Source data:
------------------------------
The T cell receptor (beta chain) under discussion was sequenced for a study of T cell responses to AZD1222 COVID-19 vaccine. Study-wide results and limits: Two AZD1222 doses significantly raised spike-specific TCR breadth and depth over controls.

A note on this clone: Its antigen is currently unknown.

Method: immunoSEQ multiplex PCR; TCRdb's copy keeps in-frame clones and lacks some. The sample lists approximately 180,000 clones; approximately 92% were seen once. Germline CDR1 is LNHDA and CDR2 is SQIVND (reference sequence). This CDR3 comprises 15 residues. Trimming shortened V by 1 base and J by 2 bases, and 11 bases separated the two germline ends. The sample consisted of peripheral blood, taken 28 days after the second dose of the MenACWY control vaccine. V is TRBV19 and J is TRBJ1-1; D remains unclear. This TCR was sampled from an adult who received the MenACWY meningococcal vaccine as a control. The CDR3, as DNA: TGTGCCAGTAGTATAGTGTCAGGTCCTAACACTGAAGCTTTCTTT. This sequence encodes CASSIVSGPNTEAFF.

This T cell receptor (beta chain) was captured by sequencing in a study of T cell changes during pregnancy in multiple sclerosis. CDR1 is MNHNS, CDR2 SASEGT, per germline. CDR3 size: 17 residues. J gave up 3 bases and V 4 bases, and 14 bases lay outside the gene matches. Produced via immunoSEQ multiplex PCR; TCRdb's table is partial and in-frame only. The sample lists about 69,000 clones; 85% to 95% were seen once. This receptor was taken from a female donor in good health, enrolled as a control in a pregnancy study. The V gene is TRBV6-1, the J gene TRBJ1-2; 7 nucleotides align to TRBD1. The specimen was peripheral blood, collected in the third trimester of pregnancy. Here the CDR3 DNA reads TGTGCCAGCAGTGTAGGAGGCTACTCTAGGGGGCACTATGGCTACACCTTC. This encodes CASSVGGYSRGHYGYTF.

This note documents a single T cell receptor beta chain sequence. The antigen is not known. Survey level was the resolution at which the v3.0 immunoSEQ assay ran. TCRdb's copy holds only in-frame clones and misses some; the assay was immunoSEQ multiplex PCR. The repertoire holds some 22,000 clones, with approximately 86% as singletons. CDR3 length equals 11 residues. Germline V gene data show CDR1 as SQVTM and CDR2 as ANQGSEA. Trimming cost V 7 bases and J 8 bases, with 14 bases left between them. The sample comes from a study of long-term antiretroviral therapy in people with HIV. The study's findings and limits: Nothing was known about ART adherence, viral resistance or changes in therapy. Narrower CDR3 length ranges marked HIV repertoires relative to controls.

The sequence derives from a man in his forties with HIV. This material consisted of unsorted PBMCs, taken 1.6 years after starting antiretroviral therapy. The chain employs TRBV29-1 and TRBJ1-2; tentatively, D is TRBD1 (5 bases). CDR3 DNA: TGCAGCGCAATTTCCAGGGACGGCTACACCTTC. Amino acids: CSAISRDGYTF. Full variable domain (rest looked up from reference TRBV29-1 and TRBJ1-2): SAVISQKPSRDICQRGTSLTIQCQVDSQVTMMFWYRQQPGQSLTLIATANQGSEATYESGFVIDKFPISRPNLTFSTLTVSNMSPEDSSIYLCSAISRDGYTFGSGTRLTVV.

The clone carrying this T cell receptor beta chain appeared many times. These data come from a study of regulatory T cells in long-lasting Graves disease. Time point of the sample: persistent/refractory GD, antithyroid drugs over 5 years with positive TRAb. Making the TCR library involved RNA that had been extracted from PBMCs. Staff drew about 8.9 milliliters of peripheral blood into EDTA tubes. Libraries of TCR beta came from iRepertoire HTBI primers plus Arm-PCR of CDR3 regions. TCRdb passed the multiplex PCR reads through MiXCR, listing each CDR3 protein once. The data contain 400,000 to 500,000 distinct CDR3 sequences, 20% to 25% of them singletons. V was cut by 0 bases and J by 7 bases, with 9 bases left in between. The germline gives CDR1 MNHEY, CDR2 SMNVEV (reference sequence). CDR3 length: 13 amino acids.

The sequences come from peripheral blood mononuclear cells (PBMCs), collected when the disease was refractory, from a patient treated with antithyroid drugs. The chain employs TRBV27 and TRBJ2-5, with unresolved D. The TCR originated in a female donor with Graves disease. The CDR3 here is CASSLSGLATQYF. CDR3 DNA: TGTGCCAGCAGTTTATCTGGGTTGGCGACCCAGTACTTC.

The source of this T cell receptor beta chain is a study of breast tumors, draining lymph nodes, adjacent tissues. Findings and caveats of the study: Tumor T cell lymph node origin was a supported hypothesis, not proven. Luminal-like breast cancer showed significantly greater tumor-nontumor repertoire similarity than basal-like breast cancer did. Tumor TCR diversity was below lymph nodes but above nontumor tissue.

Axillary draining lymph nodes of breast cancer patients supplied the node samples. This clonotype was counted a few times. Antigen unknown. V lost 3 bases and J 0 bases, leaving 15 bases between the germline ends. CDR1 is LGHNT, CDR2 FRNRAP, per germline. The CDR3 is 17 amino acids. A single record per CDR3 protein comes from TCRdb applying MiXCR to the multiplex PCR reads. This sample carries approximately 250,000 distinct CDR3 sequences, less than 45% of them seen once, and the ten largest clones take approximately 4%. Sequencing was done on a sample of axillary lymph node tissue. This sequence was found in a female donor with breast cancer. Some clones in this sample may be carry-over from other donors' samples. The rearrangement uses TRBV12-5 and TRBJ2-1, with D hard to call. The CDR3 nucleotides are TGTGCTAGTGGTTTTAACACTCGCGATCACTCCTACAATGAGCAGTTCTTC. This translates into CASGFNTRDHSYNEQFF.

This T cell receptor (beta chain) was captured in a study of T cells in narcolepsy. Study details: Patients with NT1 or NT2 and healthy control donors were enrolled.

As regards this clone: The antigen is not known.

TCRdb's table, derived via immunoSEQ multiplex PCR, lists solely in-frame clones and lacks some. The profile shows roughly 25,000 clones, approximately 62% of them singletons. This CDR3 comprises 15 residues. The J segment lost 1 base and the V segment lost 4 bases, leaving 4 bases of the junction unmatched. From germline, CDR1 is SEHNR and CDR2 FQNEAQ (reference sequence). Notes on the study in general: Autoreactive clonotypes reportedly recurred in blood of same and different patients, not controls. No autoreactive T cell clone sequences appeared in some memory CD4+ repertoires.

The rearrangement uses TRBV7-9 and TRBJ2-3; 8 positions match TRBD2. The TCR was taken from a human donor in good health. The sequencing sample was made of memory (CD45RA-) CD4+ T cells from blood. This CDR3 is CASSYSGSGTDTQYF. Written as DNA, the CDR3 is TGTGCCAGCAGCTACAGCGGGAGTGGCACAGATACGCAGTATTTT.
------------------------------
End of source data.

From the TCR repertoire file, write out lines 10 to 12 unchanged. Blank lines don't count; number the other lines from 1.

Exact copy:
Axillary draining lymph nodes of breast cancer patients supplied the node samples. This clonotype was counted a few times. Antigen unknown. V lost 3 bases and J 0 bases, leaving 15 bases between the germline ends. CDR1 is LGHNT, CDR2 FRNRAP, per germline. The CDR3 is 17 amino acids. A single record per CDR3 protein comes from TCRdb applying MiXCR to the multiplex PCR reads. This sample carries approximately 250,000 distinct CDR3 sequences, less than 45% of them seen once, and the ten largest clones take approximately 4%. Sequencing was done on a sample of axillary lymph node tissue. This sequence was found in a female donor with breast cancer. Some clones in this sample may be carry-over from other donors' samples. The rearrangement uses TRBV12-5 and TRBJ2-1, with D hard to call. The CDR3 nucleotides are TGTGCTAGTGGTTTTAACACTCGCGATCACTCCTACAATGAGCAGTTCTTC. This translates into CASGFNTRDHSYNEQFF.

This T cell receptor (beta chain) was captured in a study of T cells in narcolepsy. Study details: Patients with NT1 or NT2 and healthy control donors were enrolled.

As regards this clone: The antigen is not known.